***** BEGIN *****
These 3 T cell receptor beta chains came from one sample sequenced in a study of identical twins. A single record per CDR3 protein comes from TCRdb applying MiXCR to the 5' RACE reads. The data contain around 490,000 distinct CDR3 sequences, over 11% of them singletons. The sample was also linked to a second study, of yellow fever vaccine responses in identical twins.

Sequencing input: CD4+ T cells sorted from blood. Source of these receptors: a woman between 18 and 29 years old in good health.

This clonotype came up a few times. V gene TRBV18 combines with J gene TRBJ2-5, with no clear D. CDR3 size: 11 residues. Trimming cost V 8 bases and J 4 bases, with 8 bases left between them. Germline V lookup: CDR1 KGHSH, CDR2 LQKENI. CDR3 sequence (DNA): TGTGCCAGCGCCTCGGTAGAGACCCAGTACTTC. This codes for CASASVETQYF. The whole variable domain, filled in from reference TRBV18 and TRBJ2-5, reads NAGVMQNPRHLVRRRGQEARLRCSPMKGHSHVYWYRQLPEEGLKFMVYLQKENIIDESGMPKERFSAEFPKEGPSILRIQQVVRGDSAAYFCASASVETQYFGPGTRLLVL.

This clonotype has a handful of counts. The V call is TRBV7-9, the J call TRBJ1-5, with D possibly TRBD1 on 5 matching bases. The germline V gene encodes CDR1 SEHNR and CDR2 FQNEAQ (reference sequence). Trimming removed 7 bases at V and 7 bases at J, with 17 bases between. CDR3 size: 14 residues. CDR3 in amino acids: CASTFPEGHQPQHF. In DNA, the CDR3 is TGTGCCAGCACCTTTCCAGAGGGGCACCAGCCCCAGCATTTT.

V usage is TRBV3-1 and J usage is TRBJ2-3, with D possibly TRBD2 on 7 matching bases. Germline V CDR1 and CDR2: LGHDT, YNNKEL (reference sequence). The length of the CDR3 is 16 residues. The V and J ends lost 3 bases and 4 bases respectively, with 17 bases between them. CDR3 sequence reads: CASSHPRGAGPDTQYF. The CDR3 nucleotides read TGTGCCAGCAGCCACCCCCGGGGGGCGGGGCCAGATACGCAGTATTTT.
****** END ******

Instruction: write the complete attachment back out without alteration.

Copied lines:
These 3 T cell receptor beta chains came from one sample sequenced in a study of identical twins. A single record per CDR3 protein comes from TCRdb applying MiXCR to the 5' RACE reads. The data contain around 490,000 distinct CDR3 sequences, over 11% of them singletons. The sample was also linked to a second study, of yellow fever vaccine responses in identical twins.

Sequencing input: CD4+ T cells sorted from blood. Source of these receptors: a woman between 18 and 29 years old in good health.

This clonotype came up a few times. V gene TRBV18 combines with J gene TRBJ2-5, with no clear D. CDR3 size: 11 residues. Trimming cost V 8 bases and J 4 bases, with 8 bases left between them. Germline V lookup: CDR1 KGHSH, CDR2 LQKENI. CDR3 sequence (DNA): TGTGCCAGCGCCTCGGTAGAGACCCAGTACTTC. This codes for CASASVETQYF. The whole variable domain, filled in from reference TRBV18 and TRBJ2-5, reads NAGVMQNPRHLVRRRGQEARLRCSPMKGHSHVYWYRQLPEEGLKFMVYLQKENIIDESGMPKERFSAEFPKEGPSILRIQQVVRGDSAAYFCASASVETQYFGPGTRLLVL.

This clonotype has a handful of counts. The V call is TRBV7-9, the J call TRBJ1-5, with D possibly TRBD1 on 5 matching bases. The germline V gene encodes CDR1 SEHNR and CDR2 FQNEAQ (reference sequence). Trimming removed 7 bases at V and 7 bases at J, with 17 bases between. CDR3 size: 14 residues. CDR3 in amino acids: CASTFPEGHQPQHF. In DNA, the CDR3 is TGTGCCAGCACCTTTCCAGAGGGGCACCAGCCCCAGCATTTT.

V usage is TRBV3-1 and J usage is TRBJ2-3, with D possibly TRBD2 on 7 matching bases. Germline V CDR1 and CDR2: LGHDT, YNNKEL (reference sequence). The length of the CDR3 is 16 residues. The V and J ends lost 3 bases and 4 bases respectively, with 17 bases between them. CDR3 sequence reads: CASSHPRGAGPDTQYF. The CDR3 nucleotides read TGTGCCAGCAGCCACCCCCGGGGGGCGGGGCCAGATACGCAGTATTTT.